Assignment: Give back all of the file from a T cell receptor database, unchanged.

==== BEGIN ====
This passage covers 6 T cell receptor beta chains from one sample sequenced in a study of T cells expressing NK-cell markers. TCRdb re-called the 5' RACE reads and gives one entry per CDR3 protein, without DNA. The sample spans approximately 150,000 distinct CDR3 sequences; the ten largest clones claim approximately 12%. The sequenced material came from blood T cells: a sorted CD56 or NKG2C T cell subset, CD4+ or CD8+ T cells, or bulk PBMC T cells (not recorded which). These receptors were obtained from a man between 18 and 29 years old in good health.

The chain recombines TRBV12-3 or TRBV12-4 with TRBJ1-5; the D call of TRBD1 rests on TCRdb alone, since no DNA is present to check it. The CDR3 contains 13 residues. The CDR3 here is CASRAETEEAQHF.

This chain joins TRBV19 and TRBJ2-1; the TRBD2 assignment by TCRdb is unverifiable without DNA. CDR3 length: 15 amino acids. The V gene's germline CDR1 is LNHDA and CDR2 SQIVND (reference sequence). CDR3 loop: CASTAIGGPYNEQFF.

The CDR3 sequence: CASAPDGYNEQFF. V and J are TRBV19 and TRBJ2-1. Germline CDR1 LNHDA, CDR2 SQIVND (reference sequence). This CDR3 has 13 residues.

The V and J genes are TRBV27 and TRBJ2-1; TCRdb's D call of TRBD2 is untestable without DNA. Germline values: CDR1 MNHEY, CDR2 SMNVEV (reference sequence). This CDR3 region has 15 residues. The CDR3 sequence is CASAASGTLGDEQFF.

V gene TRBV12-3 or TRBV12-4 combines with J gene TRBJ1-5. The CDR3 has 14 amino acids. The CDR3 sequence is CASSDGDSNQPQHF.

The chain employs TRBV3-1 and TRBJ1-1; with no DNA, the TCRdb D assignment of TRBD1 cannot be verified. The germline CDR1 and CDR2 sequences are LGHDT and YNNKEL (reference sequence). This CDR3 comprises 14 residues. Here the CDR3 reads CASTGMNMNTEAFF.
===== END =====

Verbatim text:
This passage covers 6 T cell receptor beta chains from one sample sequenced in a study of T cells expressing NK-cell markers. TCRdb re-called the 5' RACE reads and gives one entry per CDR3 protein, without DNA. The sample spans approximately 150,000 distinct CDR3 sequences; the ten largest clones claim approximately 12%. The sequenced material came from blood T cells: a sorted CD56 or NKG2C T cell subset, CD4+ or CD8+ T cells, or bulk PBMC T cells (not recorded which). These receptors were obtained from a man between 18 and 29 years old in good health.

The chain recombines TRBV12-3 or TRBV12-4 with TRBJ1-5; the D call of TRBD1 rests on TCRdb alone, since no DNA is present to check it. The CDR3 contains 13 residues. The CDR3 here is CASRAETEEAQHF.

This chain joins TRBV19 and TRBJ2-1; the TRBD2 assignment by TCRdb is unverifiable without DNA. CDR3 length: 15 amino acids. The V gene's germline CDR1 is LNHDA and CDR2 SQIVND (reference sequence). CDR3 loop: CASTAIGGPYNEQFF.

The CDR3 sequence: CASAPDGYNEQFF. V and J are TRBV19 and TRBJ2-1. Germline CDR1 LNHDA, CDR2 SQIVND (reference sequence). This CDR3 has 13 residues.

The V and J genes are TRBV27 and TRBJ2-1; TCRdb's D call of TRBD2 is untestable without DNA. Germline values: CDR1 MNHEY, CDR2 SMNVEV (reference sequence). This CDR3 region has 15 residues. The CDR3 sequence is CASAASGTLGDEQFF.

V gene TRBV12-3 or TRBV12-4 combines with J gene TRBJ1-5. The CDR3 has 14 amino acids. The CDR3 sequence is CASSDGDSNQPQHF.

The chain employs TRBV3-1 and TRBJ1-1; with no DNA, the TCRdb D assignment of TRBD1 cannot be verified. The germline CDR1 and CDR2 sequences are LGHDT and YNNKEL (reference sequence). This CDR3 comprises 14 residues. Here the CDR3 reads CASTGMNMNTEAFF.